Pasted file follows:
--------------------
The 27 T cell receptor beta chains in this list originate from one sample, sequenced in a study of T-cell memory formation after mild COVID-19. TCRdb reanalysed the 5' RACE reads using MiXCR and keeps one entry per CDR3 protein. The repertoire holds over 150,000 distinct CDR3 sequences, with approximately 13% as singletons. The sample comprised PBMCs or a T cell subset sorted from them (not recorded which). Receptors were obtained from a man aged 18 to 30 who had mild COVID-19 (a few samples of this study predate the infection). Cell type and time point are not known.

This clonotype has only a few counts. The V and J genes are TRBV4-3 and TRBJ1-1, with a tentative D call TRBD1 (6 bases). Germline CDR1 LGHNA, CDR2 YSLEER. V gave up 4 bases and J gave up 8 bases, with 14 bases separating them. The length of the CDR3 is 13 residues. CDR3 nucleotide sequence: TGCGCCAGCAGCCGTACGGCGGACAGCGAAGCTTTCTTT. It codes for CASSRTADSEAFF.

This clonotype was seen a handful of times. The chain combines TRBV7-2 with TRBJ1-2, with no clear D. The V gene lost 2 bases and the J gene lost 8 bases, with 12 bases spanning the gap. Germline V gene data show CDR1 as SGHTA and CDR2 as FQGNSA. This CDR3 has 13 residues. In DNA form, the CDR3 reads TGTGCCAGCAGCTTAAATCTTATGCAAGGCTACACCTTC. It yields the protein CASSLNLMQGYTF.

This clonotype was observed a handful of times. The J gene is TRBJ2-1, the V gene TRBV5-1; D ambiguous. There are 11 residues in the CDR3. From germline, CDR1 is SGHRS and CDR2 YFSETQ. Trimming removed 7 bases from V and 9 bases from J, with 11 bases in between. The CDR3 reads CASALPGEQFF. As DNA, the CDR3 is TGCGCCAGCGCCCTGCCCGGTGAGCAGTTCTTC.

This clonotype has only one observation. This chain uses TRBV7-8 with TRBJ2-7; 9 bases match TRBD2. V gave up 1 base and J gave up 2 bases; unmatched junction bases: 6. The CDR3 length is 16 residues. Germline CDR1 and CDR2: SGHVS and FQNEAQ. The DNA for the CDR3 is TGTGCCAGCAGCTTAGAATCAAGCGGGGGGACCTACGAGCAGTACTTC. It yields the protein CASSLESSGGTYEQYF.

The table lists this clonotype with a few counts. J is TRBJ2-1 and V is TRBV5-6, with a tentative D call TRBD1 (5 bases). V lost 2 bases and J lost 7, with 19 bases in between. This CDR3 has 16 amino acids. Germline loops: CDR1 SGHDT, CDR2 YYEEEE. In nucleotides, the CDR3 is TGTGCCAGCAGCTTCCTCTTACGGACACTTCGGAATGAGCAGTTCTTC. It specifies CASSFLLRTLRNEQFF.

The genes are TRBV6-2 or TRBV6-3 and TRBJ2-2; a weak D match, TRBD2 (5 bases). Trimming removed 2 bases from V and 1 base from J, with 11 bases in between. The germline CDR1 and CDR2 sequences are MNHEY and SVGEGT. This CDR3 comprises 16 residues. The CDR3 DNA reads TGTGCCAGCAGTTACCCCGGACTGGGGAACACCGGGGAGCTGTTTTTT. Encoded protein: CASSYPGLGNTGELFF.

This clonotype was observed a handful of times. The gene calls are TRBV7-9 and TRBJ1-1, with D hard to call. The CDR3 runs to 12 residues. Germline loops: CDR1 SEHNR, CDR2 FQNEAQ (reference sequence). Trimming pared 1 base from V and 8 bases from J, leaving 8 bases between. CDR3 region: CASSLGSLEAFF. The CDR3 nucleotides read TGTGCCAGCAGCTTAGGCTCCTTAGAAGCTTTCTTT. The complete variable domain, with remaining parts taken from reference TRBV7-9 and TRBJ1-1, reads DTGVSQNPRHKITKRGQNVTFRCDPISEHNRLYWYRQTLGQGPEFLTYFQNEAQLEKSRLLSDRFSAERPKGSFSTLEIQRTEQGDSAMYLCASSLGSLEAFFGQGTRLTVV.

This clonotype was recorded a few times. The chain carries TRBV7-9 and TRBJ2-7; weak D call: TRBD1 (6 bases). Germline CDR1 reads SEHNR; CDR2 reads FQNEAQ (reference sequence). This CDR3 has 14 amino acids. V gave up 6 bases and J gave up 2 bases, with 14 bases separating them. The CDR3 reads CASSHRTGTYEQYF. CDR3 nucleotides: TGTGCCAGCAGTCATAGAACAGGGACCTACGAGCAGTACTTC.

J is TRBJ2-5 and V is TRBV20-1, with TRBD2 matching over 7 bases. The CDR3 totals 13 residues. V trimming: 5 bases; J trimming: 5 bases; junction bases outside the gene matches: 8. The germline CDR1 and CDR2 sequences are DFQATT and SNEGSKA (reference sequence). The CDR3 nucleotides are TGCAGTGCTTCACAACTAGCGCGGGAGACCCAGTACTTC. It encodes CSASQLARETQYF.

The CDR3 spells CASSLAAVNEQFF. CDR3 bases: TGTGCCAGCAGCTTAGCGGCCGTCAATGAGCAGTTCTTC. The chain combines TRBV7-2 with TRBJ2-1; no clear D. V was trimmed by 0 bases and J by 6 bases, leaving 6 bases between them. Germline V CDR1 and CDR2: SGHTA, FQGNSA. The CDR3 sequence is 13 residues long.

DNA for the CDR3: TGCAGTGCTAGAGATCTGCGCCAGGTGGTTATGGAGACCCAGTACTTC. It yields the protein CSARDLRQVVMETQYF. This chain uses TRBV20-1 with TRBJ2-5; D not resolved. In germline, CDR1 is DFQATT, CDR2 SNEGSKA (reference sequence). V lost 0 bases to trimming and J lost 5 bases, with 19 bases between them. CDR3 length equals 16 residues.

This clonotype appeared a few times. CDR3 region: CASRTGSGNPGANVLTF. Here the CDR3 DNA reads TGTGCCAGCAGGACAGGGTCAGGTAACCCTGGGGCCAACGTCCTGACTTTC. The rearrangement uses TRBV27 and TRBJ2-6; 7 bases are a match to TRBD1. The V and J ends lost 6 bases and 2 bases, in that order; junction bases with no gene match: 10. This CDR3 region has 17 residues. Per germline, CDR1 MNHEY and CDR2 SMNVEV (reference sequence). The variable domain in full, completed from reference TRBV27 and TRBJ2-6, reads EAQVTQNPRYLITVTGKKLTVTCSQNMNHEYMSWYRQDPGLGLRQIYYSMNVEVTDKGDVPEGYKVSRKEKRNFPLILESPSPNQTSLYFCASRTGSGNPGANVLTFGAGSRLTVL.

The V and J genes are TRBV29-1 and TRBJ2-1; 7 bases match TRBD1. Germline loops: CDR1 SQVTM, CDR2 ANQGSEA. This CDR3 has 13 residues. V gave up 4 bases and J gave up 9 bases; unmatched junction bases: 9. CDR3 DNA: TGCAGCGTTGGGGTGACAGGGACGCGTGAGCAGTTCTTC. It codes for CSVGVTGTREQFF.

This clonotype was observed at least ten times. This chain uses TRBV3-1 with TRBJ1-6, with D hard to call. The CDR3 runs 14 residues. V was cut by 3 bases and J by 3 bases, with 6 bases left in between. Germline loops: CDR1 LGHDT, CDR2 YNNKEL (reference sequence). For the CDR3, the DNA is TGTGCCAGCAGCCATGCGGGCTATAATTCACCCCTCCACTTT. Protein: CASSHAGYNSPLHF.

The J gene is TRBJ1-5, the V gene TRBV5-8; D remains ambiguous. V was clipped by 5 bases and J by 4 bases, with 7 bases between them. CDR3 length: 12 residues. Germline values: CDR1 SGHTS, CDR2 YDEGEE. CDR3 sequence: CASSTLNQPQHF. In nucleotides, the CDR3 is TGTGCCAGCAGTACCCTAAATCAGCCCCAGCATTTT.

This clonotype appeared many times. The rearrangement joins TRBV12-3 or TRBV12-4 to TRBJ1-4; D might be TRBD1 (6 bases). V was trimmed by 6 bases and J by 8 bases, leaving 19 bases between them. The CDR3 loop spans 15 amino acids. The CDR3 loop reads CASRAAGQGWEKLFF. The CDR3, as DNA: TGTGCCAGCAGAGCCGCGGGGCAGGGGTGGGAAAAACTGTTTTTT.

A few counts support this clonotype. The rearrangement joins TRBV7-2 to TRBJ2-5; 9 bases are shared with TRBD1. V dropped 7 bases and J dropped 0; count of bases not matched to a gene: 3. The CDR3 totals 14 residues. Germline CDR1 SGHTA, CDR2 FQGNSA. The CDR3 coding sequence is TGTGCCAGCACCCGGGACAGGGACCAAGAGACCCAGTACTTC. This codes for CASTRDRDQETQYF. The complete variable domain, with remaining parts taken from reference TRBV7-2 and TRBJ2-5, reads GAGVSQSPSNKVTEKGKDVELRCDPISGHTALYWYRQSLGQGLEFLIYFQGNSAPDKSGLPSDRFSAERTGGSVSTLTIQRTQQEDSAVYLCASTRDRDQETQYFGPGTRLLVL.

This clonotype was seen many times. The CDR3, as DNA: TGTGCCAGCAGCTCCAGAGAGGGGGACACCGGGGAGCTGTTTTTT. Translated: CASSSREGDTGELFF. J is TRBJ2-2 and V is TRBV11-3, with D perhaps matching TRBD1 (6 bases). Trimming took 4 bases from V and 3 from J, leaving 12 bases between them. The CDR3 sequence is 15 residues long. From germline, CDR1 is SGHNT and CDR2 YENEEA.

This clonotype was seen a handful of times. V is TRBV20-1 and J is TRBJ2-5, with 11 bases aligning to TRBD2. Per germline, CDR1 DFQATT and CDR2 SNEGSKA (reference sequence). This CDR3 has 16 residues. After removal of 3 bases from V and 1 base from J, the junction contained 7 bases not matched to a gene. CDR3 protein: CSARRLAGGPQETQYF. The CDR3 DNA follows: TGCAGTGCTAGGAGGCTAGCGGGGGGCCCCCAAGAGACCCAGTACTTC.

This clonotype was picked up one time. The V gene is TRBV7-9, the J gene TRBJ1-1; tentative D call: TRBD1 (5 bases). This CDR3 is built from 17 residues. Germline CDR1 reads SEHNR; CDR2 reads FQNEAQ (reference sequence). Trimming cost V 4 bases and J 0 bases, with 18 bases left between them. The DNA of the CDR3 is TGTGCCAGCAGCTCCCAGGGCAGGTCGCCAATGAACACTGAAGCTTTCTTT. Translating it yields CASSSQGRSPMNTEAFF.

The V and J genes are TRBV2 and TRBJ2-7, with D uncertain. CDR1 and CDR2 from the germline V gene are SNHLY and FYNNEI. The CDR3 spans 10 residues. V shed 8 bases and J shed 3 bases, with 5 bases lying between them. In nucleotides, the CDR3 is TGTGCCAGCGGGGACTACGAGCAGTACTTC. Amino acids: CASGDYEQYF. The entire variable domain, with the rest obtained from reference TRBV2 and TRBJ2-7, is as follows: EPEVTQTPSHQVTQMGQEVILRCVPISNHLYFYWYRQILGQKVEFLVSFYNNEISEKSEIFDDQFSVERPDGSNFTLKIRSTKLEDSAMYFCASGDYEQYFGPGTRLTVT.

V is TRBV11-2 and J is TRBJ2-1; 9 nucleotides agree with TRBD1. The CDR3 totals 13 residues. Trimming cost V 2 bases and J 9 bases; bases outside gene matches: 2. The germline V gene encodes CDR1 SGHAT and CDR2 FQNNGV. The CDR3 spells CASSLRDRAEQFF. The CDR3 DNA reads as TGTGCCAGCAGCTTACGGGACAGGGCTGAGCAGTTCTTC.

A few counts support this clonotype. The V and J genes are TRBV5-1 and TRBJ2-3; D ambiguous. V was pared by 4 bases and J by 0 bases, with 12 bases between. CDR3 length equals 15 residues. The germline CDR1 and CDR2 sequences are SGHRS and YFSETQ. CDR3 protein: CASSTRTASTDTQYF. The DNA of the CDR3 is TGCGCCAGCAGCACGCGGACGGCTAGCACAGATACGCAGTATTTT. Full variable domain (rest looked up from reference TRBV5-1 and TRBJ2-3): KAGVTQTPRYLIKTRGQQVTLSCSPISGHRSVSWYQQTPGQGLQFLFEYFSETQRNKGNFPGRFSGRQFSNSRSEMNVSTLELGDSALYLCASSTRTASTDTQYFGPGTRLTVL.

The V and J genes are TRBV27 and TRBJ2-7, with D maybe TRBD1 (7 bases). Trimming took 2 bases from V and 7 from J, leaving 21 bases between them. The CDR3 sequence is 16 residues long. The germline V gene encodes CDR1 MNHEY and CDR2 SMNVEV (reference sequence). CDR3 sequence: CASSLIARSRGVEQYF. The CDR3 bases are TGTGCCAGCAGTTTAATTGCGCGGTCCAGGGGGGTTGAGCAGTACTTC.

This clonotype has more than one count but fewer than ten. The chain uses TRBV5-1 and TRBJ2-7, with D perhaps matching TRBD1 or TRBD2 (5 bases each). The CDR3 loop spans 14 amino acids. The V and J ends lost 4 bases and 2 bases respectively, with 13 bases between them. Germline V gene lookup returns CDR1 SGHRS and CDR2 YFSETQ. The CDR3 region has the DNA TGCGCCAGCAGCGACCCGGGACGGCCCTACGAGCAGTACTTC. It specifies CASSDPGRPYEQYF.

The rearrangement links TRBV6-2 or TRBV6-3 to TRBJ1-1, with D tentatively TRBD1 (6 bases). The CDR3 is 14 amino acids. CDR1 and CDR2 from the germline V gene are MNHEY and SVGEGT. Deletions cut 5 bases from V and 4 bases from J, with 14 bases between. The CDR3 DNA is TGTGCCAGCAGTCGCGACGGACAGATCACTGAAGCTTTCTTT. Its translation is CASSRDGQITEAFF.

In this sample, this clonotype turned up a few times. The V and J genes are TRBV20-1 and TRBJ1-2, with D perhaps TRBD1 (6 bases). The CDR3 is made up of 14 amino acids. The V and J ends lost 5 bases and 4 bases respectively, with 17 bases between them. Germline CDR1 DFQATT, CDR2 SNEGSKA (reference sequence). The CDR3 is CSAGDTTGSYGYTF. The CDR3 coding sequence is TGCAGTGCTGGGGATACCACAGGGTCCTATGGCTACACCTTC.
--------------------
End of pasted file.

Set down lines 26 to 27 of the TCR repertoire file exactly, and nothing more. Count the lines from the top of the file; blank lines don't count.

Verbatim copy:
This clonotype has more than one count but fewer than ten. The chain uses TRBV5-1 and TRBJ2-7, with D perhaps matching TRBD1 or TRBD2 (5 bases each). The CDR3 loop spans 14 amino acids. The V and J ends lost 4 bases and 2 bases respectively, with 13 bases between them. Germline V gene lookup returns CDR1 SGHRS and CDR2 YFSETQ. The CDR3 region has the DNA TGCGCCAGCAGCGACCCGGGACGGCCCTACGAGCAGTACTTC. It specifies CASSDPGRPYEQYF.

The rearrangement links TRBV6-2 or TRBV6-3 to TRBJ1-1, with D tentatively TRBD1 (6 bases). The CDR3 is 14 amino acids. CDR1 and CDR2 from the germline V gene are MNHEY and SVGEGT. Deletions cut 5 bases from V and 4 bases from J, with 14 bases between. The CDR3 DNA is TGTGCCAGCAGTCGCGACGGACAGATCACTGAAGCTTTCTTT. Its translation is CASSRDGQITEAFF.